“It was the right decision.”
A seemingly-insurmountable hurdle soon presented itself. In October 2010, the ethics committee ruled “no” and the arrangement came to a halt. “Till now I have no idea why they said no. I was disappointed, naturally, but I just held out until six months later a meeting was reconvened.” Meanwhile, time was ticking. Bryan’s health debilitated: he had high blood pressure and suffered an infection of the peritoneum. Between 2010 to 2012, he was hospitalised for 20 times.
Fortunately, the ethics committee gave approval the second time around. However, because the validity of the medical tests had already expired, Dilun had to undergo all the tests once again.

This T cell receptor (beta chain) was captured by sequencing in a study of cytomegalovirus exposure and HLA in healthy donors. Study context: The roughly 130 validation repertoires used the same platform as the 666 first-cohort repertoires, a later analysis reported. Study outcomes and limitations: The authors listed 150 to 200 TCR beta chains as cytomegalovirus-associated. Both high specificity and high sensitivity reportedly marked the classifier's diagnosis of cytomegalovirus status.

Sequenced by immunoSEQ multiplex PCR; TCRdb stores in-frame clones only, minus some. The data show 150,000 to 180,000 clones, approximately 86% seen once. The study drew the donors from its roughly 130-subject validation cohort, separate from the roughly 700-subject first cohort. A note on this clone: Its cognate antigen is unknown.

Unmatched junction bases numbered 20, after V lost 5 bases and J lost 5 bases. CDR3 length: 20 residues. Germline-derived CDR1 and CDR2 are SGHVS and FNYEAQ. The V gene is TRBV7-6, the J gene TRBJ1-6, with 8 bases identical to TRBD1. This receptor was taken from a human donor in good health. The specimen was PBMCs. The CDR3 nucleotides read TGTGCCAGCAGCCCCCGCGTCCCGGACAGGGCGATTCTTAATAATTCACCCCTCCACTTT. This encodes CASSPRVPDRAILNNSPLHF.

Que sera, sera, they say, and that was the almost-carefree mindset Dilun had when he decided to go through with his decision. Any fear of death or medical complications was assuaged as he decided to leave it up to fate. As he lay reclined on the gurney and was being wheeled into the operating room, he felt nerves but mostly relief. “I was glad the transplant was finally going to happen.” The anaesthetic coursed through his veins, and when he regained consciousness four hours later, he was already in the recovery ward.
“When I woke up, my first thought turned to Bryan, who was still in surgery. His family was barred from meeting me at the hospital. I only met him later when he was in the paediatric intensive care unit.” Immense relief was what he felt at the first meeting. Today, seeing Bryan grow up and live the life all kids should have is his validation. “It’s how I know I have made the right decision.”